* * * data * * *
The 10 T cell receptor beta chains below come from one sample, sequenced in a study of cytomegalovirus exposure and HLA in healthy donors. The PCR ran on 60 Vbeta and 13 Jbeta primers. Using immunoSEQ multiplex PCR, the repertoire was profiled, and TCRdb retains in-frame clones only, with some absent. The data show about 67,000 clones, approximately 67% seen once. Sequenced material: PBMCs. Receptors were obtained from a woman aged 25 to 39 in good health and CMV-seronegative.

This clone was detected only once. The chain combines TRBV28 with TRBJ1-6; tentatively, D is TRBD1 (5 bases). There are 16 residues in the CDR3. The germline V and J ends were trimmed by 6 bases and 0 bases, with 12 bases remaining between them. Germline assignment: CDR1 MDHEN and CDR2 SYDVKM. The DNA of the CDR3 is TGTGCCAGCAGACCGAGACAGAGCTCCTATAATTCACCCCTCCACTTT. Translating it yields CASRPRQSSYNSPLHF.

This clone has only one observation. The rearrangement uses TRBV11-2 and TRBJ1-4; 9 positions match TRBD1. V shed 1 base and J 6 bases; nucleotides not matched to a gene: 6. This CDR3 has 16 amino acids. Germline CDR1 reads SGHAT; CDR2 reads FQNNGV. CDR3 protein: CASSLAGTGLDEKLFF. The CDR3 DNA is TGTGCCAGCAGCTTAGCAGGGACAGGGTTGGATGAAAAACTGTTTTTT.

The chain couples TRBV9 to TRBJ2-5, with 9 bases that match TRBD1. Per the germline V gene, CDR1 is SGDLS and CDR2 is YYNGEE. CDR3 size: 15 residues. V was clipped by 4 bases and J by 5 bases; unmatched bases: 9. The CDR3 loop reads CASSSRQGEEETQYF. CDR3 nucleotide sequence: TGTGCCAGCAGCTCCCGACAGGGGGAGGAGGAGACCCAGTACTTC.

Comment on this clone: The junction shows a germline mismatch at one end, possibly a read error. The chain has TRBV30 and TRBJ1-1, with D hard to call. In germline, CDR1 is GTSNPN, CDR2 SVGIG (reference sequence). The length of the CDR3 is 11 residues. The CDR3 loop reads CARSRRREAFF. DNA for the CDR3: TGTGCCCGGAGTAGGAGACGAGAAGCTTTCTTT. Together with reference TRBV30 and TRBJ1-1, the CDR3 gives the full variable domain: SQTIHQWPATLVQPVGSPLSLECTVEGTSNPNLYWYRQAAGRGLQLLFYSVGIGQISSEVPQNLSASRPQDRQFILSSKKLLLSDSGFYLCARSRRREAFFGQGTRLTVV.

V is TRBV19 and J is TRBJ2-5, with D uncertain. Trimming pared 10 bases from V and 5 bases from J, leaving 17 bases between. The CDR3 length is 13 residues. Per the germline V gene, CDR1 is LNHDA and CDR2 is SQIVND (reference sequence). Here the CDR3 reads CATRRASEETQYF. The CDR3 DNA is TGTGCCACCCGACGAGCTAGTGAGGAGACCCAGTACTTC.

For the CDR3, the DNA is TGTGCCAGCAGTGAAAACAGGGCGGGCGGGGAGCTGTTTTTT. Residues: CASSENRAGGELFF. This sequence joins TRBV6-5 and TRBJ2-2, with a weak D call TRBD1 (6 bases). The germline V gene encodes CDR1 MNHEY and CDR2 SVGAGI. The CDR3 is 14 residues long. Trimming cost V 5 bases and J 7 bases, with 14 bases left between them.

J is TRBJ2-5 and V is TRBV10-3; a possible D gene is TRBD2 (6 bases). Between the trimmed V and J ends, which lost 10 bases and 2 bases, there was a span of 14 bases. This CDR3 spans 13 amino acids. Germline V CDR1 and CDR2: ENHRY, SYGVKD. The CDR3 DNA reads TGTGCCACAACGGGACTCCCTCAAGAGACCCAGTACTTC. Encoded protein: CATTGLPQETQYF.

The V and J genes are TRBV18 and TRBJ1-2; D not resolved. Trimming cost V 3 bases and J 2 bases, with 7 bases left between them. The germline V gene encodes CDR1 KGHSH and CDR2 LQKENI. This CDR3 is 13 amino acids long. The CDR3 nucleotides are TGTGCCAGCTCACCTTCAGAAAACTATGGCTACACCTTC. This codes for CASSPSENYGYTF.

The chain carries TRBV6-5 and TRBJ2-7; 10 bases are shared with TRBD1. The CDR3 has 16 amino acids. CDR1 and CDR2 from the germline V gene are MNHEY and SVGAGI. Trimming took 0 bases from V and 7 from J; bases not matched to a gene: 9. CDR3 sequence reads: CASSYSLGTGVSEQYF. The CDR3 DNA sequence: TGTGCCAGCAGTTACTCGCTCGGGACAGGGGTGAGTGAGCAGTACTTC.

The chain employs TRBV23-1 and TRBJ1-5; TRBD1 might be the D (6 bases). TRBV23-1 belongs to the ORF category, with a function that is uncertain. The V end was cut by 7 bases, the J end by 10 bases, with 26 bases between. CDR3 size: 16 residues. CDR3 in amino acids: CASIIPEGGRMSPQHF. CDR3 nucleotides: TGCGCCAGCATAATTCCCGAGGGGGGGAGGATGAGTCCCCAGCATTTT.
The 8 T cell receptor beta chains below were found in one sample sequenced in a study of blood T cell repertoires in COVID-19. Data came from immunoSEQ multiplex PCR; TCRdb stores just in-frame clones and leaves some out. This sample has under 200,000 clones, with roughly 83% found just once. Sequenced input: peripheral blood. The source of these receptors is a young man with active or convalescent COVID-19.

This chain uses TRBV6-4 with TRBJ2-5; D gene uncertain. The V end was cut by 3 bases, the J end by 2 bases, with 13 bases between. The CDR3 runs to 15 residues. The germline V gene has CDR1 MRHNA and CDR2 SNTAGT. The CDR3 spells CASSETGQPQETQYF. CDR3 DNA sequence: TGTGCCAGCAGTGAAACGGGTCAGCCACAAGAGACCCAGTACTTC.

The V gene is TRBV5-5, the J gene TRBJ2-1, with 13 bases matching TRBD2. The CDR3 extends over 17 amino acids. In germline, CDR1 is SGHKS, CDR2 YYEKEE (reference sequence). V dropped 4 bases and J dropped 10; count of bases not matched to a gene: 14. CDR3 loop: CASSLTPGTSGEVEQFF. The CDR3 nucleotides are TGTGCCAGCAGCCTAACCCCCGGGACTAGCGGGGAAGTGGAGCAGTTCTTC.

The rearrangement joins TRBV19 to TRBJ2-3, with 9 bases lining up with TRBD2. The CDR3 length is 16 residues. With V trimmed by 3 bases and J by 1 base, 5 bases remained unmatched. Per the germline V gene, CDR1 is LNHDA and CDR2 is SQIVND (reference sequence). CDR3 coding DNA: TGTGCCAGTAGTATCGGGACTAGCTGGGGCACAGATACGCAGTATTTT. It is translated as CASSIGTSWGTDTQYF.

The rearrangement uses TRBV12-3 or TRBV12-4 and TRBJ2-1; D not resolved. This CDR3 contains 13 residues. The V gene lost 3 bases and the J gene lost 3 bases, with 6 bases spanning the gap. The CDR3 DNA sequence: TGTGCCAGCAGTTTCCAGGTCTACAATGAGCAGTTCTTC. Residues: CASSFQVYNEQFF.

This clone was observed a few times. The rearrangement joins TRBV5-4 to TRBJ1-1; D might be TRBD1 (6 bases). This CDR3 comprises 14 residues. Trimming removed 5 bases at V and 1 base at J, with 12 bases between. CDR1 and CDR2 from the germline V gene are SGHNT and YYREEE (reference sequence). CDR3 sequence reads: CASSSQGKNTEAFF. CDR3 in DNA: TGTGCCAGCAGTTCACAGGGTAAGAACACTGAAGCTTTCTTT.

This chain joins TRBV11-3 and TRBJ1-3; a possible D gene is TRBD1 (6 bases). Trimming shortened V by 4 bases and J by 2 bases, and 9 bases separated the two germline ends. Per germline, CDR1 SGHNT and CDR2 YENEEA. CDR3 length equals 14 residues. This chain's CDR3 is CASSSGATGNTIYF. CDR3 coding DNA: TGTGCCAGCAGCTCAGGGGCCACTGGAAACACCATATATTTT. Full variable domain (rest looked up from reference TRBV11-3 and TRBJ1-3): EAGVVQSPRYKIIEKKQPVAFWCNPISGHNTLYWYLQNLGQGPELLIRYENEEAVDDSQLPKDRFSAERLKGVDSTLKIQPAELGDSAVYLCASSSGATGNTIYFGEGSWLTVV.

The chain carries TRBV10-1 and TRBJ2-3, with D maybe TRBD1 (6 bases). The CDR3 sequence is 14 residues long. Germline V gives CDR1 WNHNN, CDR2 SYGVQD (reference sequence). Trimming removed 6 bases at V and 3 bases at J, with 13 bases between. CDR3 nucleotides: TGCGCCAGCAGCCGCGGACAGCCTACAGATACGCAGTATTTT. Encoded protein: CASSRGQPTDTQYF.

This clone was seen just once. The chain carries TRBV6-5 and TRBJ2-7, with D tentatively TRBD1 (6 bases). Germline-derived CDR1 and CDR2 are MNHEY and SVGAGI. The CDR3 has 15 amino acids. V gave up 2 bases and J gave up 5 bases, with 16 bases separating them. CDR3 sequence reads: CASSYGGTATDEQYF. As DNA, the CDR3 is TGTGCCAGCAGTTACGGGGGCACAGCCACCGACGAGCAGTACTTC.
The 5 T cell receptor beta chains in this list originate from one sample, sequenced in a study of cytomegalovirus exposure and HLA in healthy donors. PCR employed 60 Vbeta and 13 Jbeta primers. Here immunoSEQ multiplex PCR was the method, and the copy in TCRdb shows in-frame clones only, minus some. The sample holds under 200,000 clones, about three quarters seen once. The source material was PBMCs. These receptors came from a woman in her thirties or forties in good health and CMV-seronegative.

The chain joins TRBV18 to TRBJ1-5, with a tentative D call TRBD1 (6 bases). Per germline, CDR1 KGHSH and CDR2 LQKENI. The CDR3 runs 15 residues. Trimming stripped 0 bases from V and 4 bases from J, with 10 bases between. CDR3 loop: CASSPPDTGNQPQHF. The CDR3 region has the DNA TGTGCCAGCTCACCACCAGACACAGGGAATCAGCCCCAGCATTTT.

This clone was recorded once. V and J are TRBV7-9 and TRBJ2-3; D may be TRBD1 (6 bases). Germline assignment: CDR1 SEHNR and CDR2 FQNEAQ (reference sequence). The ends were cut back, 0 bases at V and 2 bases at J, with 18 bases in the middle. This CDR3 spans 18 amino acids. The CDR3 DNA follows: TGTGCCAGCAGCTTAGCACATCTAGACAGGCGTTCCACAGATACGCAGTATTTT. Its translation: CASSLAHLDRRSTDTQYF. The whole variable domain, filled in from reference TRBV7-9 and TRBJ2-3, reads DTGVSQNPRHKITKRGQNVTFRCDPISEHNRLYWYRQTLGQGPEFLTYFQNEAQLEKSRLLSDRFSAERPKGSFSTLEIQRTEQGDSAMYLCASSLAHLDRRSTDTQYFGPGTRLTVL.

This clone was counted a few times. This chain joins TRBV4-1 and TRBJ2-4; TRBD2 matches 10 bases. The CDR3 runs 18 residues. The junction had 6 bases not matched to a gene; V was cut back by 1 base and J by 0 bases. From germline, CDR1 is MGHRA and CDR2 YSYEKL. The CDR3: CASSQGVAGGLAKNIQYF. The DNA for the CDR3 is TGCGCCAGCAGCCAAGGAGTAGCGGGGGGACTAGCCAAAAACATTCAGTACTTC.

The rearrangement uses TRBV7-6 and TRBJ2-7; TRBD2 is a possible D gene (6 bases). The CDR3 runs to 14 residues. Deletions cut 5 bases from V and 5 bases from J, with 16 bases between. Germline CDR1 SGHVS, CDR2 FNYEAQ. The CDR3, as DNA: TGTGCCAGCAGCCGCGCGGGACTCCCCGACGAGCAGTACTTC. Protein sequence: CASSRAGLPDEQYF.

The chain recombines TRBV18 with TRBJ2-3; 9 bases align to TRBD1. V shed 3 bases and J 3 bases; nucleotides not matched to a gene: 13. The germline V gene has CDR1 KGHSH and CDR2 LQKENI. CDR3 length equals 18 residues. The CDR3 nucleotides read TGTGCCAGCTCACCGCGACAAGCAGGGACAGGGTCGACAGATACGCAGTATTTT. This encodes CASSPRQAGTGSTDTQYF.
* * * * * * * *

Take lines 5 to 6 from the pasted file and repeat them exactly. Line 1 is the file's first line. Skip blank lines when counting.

Comment on this clone: The junction shows a germline mismatch at one end, possibly a read error. The chain has TRBV30 and TRBJ1-1, with D hard to call. In germline, CDR1 is GTSNPN, CDR2 SVGIG (reference sequence). The length of the CDR3 is 11 residues. The CDR3 loop reads CARSRRREAFF. DNA for the CDR3: TGTGCCCGGAGTAGGAGACGAGAAGCTTTCTTT. Together with reference TRBV30 and TRBJ1-1, the CDR3 gives the full variable domain: SQTIHQWPATLVQPVGSPLSLECTVEGTSNPNLYWYRQAAGRGLQLLFYSVGIGQISSEVPQNLSASRPQDRQFILSSKKLLLSDSGFYLCARSRRREAFFGQGTRLTVV.

V is TRBV19 and J is TRBJ2-5, with D uncertain. Trimming pared 10 bases from V and 5 bases from J, leaving 17 bases between. The CDR3 length is 13 residues. Per the germline V gene, CDR1 is LNHDA and CDR2 is SQIVND (reference sequence). Here the CDR3 reads CATRRASEETQYF. The CDR3 DNA is TGTGCCACCCGACGAGCTAGTGAGGAGACCCAGTACTTC.